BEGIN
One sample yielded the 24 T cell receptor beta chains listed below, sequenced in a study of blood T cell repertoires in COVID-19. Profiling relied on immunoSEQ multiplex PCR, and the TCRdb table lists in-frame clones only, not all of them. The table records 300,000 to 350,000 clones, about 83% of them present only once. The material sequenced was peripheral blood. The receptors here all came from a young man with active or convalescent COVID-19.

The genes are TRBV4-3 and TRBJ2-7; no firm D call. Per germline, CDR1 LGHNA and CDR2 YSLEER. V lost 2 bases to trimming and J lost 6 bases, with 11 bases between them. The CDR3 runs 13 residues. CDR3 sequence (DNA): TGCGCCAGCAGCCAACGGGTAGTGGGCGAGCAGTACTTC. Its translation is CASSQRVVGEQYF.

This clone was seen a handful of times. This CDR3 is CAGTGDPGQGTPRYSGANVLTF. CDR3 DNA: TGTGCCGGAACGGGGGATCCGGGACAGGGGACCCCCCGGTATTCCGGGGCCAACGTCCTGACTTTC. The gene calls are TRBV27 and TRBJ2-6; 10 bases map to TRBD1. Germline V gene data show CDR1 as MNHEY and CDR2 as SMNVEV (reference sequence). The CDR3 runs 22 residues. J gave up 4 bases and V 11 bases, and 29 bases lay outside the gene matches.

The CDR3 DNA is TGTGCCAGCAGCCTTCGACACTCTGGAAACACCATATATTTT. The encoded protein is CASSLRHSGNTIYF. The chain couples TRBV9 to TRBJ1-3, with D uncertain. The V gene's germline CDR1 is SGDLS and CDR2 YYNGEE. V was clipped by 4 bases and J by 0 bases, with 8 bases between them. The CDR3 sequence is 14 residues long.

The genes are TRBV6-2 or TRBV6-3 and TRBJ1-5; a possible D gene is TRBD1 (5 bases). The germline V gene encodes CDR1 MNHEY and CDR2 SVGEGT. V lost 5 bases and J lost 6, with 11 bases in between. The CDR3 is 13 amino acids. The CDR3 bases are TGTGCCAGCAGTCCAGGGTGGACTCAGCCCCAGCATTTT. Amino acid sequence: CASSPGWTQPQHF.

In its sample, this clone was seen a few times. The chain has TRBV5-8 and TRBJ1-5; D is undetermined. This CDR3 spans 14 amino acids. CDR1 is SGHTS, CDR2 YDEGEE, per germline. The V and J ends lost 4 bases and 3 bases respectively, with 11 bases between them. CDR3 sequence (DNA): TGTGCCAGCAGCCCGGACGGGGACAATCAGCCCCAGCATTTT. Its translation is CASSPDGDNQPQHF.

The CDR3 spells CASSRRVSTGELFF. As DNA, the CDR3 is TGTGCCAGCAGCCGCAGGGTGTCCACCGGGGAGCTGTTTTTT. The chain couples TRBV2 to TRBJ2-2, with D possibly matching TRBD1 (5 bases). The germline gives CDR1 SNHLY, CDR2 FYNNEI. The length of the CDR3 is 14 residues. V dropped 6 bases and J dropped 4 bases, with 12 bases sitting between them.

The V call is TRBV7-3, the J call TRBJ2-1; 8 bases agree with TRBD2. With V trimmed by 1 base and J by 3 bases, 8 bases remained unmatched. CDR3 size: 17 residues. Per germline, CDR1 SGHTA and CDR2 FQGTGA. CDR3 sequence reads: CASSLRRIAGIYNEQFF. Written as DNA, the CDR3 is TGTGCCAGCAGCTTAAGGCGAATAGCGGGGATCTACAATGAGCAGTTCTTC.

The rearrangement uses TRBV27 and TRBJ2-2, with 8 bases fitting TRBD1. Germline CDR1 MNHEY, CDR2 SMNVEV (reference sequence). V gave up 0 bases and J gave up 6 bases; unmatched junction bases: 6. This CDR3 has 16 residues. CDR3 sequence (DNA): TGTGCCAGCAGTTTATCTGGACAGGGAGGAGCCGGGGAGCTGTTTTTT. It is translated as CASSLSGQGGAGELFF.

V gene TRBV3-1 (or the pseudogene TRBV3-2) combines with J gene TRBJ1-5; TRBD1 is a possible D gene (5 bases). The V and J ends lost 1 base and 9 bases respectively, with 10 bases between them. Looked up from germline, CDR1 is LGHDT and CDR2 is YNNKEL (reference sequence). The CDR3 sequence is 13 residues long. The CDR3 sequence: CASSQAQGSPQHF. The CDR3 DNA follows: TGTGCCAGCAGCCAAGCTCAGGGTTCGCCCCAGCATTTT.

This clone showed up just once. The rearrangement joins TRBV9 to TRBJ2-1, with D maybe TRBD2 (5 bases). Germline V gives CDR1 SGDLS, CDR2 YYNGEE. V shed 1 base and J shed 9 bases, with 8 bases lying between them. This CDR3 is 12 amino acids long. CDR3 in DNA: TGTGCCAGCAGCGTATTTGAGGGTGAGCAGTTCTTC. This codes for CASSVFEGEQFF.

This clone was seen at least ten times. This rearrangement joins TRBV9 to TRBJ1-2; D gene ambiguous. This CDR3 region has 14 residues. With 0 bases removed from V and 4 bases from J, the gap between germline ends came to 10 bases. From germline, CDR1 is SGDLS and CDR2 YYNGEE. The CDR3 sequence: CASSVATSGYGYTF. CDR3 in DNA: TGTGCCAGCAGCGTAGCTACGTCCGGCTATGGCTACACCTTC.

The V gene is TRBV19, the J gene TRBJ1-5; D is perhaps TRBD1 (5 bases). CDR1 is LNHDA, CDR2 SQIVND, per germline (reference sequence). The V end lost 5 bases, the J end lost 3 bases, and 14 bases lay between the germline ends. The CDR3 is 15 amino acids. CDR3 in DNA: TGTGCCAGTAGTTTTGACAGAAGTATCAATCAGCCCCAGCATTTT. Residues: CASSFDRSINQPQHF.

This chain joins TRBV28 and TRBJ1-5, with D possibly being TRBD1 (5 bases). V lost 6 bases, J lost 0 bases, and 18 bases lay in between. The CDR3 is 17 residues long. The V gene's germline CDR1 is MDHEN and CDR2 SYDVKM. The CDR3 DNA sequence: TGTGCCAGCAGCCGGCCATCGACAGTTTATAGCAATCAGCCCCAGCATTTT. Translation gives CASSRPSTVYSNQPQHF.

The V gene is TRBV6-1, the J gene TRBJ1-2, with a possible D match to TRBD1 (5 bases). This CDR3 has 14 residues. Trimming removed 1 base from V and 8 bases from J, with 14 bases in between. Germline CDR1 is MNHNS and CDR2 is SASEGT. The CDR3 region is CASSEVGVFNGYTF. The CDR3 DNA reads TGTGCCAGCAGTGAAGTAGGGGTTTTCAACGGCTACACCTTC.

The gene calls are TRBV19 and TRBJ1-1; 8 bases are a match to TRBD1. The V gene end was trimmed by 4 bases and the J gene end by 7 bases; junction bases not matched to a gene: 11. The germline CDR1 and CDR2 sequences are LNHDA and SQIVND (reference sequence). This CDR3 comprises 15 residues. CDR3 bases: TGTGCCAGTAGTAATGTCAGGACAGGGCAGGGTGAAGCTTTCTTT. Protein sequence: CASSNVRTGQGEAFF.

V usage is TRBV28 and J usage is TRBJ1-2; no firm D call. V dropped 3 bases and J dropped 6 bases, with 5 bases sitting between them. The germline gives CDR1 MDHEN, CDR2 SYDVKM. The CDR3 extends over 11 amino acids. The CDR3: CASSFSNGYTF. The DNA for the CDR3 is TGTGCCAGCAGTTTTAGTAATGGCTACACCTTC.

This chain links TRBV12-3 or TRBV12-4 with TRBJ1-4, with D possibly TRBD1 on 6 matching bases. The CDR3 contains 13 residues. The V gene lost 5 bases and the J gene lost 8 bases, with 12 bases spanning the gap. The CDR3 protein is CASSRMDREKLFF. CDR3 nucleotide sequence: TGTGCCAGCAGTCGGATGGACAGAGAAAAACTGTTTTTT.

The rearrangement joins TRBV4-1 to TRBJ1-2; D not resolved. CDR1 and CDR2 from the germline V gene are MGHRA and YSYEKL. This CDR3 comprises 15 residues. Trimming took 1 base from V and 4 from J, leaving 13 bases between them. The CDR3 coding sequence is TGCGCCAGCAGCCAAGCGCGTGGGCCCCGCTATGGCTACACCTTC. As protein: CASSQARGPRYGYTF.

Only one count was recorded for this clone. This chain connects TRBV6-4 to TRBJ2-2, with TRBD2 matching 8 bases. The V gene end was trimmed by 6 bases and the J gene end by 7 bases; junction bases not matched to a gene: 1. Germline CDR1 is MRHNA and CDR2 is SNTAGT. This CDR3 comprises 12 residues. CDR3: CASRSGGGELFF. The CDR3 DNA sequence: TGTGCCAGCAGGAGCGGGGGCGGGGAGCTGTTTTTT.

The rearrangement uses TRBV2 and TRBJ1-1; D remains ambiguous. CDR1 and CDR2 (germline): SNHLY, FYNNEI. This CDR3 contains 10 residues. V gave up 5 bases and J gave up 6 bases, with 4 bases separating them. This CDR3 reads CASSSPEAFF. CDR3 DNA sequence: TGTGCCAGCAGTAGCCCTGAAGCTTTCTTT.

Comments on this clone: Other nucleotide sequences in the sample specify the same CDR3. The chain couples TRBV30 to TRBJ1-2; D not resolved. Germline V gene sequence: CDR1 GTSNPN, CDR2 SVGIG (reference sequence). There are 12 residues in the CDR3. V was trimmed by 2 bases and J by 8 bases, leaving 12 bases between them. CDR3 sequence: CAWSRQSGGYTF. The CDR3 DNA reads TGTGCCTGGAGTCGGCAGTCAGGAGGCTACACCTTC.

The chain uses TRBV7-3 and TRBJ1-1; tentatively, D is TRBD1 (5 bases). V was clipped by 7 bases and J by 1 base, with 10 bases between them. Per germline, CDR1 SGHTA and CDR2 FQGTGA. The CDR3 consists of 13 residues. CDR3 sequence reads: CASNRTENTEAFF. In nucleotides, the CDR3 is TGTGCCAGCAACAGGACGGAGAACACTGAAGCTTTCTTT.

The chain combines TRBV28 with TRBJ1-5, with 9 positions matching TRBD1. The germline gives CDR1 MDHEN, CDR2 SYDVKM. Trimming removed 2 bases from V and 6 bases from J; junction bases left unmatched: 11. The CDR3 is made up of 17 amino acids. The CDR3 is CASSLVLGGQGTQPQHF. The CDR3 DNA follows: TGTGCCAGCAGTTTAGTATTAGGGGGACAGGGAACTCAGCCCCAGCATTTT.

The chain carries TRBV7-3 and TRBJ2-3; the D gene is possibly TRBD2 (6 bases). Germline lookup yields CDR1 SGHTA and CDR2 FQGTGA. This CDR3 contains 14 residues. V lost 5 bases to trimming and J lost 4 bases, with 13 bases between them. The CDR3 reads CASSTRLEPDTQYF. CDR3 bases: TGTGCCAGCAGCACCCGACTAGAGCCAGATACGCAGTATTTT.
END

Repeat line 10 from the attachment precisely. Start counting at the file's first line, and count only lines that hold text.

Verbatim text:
V gene TRBV3-1 (or the pseudogene TRBV3-2) combines with J gene TRBJ1-5; TRBD1 is a possible D gene (5 bases). The V and J ends lost 1 base and 9 bases respectively, with 10 bases between them. Looked up from germline, CDR1 is LGHDT and CDR2 is YNNKEL (reference sequence). The CDR3 sequence is 13 residues long. The CDR3 sequence: CASSQAQGSPQHF. The CDR3 DNA follows: TGTGCCAGCAGCCAAGCTCAGGGTTCGCCCCAGCATTTT.